6. Why did you start @yourrights_blog?

Your rights blog is the Instagram page to my blog website. Education has been the most important thing in my life and it’s what I have always been encouraged towards ironically, mainly by my mother, who wasn’t even able to finish primary school. My blog page is me raising awareness of feminism, equality for both men and women and I strongly believe for something like this to be established then education is the best source of guidance. If more girls were given equality and the right to a full education around the world, we would not only be educating women but a whole future generation too.

7. Why do you think it is important for more women to go into STEM fields?

I believe women should be encouraged to be and become whatever they like regardless of whether that’s in STEM of any other career. However, I am aware women can be discouraged and pulled away from professions relating to STEM, which is why they are male dominating careers. Women should be informed, given the same encouragement, given equal opportunities and not judged by their abilities to pursue a career in STEM because of their gender. If these factors are rightfully addressed, I believe we would get more women pursuing careers in STEM.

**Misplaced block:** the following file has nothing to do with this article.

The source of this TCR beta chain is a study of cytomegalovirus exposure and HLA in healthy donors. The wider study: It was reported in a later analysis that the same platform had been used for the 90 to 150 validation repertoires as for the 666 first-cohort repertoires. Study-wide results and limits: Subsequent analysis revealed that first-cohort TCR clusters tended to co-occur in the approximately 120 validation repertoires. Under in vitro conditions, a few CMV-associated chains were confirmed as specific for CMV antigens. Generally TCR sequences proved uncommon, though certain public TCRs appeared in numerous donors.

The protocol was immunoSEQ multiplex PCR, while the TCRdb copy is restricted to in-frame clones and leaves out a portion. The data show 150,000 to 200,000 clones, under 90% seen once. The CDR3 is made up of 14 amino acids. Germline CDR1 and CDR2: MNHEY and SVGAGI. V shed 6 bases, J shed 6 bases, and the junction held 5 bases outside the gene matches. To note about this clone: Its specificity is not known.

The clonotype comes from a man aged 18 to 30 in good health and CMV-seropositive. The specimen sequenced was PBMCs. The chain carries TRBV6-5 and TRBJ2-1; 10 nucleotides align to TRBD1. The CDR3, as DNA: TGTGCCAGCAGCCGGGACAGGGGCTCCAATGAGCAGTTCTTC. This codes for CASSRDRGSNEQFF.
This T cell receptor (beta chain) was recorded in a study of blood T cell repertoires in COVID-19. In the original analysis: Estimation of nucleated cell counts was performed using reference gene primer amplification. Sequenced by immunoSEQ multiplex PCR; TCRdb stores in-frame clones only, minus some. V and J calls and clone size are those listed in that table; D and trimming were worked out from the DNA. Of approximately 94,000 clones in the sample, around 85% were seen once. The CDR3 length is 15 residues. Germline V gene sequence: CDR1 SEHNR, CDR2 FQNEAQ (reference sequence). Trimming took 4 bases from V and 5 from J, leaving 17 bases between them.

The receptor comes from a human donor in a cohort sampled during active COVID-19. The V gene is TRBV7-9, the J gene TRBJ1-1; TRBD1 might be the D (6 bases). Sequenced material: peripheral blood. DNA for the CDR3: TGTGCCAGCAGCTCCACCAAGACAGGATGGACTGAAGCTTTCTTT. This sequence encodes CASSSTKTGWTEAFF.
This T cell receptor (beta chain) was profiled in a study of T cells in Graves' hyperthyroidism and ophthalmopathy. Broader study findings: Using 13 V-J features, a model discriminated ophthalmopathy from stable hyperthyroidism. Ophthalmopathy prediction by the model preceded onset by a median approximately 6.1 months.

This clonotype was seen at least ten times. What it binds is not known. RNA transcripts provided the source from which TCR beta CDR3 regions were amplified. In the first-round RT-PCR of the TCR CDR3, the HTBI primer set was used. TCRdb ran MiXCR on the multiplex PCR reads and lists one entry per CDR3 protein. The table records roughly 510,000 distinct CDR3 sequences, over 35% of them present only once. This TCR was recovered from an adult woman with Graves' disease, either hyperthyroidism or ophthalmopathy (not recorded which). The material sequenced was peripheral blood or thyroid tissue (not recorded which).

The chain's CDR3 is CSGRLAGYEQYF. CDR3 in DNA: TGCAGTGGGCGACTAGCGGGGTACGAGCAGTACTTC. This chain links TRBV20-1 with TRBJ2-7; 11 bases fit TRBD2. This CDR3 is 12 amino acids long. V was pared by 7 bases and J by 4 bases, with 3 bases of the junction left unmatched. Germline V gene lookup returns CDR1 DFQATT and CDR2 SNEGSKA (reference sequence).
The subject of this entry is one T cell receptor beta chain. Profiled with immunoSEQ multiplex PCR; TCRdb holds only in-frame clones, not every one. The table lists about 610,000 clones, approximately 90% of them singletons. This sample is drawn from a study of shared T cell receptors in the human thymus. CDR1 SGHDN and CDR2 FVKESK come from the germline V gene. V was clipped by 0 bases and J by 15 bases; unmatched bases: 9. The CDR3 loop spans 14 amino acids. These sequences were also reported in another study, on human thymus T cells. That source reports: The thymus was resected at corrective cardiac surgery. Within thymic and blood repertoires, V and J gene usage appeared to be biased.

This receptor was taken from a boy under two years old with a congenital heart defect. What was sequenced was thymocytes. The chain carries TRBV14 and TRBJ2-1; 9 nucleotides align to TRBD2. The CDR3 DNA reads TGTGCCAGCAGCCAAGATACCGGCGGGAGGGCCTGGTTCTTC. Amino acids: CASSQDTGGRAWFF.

8. Who inspires you?

Everyone! I take something positive from everyone I meet and work towards implementing that into my actions and thoughts. You will always find something inspiring in all individuals… trust me.

9. What is the best advice you would give to girls interested in STEM?

People will inspire you, guide you and help you to some extent but the biggest help to you is yourself, so work hard and be there for yourself. Have confidence in yourself, aim high and strive without letting ridiculous social norms confine you or hold you back from what you deserve.

10. What is your favourite cardiac physiology pun/joke?

You’re such a QT